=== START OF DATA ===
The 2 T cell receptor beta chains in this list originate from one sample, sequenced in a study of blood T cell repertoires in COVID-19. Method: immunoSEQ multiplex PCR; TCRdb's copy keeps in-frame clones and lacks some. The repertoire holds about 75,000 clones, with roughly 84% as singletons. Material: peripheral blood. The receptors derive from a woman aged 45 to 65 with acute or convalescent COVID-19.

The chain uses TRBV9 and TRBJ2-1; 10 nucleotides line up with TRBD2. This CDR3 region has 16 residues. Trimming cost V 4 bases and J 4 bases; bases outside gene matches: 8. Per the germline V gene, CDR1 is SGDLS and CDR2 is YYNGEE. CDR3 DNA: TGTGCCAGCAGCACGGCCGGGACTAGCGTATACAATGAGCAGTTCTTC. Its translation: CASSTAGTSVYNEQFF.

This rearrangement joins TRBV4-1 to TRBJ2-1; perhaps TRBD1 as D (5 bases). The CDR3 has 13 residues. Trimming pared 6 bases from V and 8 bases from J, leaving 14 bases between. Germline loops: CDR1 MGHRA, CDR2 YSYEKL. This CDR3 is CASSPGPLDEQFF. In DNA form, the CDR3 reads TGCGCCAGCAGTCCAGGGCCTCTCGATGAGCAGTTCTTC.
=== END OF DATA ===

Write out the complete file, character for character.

The 2 T cell receptor beta chains in this list originate from one sample, sequenced in a study of blood T cell repertoires in COVID-19. Method: immunoSEQ multiplex PCR; TCRdb's copy keeps in-frame clones and lacks some. The repertoire holds about 75,000 clones, with roughly 84% as singletons. Material: peripheral blood. The receptors derive from a woman aged 45 to 65 with acute or convalescent COVID-19.

The chain uses TRBV9 and TRBJ2-1; 10 nucleotides line up with TRBD2. This CDR3 region has 16 residues. Trimming cost V 4 bases and J 4 bases; bases outside gene matches: 8. Per the germline V gene, CDR1 is SGDLS and CDR2 is YYNGEE. CDR3 DNA: TGTGCCAGCAGCACGGCCGGGACTAGCGTATACAATGAGCAGTTCTTC. Its translation: CASSTAGTSVYNEQFF.

This rearrangement joins TRBV4-1 to TRBJ2-1; perhaps TRBD1 as D (5 bases). The CDR3 has 13 residues. Trimming pared 6 bases from V and 8 bases from J, leaving 14 bases between. Germline loops: CDR1 MGHRA, CDR2 YSYEKL. This CDR3 is CASSPGPLDEQFF. In DNA form, the CDR3 reads TGCGCCAGCAGTCCAGGGCCTCTCGATGAGCAGTTCTTC.